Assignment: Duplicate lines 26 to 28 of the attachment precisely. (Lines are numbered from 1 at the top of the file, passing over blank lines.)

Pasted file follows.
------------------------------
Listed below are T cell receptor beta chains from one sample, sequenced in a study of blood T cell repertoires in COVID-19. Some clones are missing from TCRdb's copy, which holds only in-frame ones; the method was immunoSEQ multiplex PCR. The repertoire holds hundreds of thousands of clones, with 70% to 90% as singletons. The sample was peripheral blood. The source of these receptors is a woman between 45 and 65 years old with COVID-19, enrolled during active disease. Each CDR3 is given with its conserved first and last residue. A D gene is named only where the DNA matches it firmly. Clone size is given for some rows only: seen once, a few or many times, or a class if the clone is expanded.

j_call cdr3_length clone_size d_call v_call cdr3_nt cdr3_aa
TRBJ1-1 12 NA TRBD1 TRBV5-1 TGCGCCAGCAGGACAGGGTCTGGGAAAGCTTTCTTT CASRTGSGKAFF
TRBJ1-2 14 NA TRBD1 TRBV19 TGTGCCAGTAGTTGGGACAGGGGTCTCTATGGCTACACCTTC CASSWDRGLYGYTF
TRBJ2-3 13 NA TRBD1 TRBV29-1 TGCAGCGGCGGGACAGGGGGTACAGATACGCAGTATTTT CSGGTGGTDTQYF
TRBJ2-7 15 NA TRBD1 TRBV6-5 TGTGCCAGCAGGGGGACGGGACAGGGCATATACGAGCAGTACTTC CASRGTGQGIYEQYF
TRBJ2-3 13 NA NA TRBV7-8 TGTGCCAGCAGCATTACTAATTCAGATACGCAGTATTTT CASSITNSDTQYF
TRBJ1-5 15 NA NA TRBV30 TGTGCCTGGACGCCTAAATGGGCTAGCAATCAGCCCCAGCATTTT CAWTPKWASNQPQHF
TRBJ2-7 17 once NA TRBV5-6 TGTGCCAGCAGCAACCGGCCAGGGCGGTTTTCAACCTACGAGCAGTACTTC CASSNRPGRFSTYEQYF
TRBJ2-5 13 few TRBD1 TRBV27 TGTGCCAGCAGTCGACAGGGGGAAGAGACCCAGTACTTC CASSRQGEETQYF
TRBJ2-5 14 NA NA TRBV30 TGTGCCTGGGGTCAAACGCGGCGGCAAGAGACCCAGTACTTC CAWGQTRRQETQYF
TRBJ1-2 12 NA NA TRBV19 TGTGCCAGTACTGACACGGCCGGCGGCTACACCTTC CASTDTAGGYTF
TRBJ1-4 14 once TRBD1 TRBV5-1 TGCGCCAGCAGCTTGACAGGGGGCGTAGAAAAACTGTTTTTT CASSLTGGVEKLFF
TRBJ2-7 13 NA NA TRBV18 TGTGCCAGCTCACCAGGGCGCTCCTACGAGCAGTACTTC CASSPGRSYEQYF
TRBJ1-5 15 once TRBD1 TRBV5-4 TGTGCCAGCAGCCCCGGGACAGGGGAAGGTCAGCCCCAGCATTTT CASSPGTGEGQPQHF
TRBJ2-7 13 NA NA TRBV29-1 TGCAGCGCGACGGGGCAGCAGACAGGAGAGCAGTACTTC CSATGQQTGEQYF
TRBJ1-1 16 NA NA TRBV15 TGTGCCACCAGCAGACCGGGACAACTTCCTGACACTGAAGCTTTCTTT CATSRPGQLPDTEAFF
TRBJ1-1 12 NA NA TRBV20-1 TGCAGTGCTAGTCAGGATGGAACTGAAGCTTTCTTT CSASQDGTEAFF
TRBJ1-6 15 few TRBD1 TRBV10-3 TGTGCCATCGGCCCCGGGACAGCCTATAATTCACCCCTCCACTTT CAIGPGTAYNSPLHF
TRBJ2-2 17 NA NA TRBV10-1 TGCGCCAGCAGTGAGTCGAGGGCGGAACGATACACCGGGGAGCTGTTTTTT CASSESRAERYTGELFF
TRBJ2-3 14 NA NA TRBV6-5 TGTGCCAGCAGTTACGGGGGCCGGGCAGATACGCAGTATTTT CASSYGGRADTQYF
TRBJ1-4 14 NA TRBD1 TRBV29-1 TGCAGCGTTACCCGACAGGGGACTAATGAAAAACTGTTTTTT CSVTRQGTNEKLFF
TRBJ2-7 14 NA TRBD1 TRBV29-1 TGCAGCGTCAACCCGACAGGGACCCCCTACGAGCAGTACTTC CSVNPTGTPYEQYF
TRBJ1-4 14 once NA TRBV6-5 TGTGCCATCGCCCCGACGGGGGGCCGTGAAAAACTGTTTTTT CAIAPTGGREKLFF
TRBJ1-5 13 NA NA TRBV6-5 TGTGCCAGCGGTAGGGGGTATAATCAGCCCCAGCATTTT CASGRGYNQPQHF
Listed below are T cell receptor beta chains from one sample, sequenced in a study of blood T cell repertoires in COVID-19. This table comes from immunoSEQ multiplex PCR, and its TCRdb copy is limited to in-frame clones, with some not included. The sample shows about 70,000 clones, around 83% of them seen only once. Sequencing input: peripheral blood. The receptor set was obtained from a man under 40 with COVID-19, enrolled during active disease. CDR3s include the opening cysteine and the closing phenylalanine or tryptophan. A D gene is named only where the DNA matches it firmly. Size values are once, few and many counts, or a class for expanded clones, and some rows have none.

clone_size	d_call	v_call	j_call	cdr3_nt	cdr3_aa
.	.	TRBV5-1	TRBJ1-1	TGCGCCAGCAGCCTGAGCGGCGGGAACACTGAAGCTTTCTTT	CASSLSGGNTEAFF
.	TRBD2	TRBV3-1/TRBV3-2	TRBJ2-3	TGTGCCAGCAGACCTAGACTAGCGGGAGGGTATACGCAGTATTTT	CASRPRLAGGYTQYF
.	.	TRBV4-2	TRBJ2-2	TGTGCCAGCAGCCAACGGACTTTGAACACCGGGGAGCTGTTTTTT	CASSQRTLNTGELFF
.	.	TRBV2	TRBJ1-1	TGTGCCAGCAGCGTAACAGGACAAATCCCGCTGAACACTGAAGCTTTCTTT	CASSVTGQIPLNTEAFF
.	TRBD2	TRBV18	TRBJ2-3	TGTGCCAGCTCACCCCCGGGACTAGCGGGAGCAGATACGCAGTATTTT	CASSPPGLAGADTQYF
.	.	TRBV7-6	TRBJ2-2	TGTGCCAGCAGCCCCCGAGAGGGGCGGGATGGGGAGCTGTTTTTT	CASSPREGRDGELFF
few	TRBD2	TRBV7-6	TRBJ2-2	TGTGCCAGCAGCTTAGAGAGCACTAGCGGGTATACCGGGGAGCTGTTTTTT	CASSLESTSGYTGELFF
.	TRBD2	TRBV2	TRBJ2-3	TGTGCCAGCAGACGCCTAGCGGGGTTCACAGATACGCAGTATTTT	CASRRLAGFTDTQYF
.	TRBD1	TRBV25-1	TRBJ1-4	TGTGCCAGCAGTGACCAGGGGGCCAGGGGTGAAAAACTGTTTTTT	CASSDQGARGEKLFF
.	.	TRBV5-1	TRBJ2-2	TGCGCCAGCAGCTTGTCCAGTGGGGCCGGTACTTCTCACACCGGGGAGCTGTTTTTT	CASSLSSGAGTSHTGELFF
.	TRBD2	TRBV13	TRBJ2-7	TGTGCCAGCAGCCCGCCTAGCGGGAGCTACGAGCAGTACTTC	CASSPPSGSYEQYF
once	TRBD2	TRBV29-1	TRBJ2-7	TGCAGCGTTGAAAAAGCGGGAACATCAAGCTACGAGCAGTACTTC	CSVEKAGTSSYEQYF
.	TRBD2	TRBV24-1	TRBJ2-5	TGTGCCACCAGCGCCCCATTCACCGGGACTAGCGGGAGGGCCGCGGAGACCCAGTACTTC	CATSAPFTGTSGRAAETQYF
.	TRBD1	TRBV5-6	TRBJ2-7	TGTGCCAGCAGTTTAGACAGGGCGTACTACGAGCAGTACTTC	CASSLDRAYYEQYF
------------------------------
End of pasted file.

Listed below are T cell receptor beta chains from one sample, sequenced in a study of blood T cell repertoires in COVID-19. This table comes from immunoSEQ multiplex PCR, and its TCRdb copy is limited to in-frame clones, with some not included. The sample shows about 70,000 clones, around 83% of them seen only once. Sequencing input: peripheral blood. The receptor set was obtained from a man under 40 with COVID-19, enrolled during active disease. CDR3s include the opening cysteine and the closing phenylalanine or tryptophan. A D gene is named only where the DNA matches it firmly. Size values are once, few and many counts, or a class for expanded clones, and some rows have none.

clone_size	d_call	v_call	j_call	cdr3_nt	cdr3_aa
.	.	TRBV5-1	TRBJ1-1	TGCGCCAGCAGCCTGAGCGGCGGGAACACTGAAGCTTTCTTT	CASSLSGGNTEAFF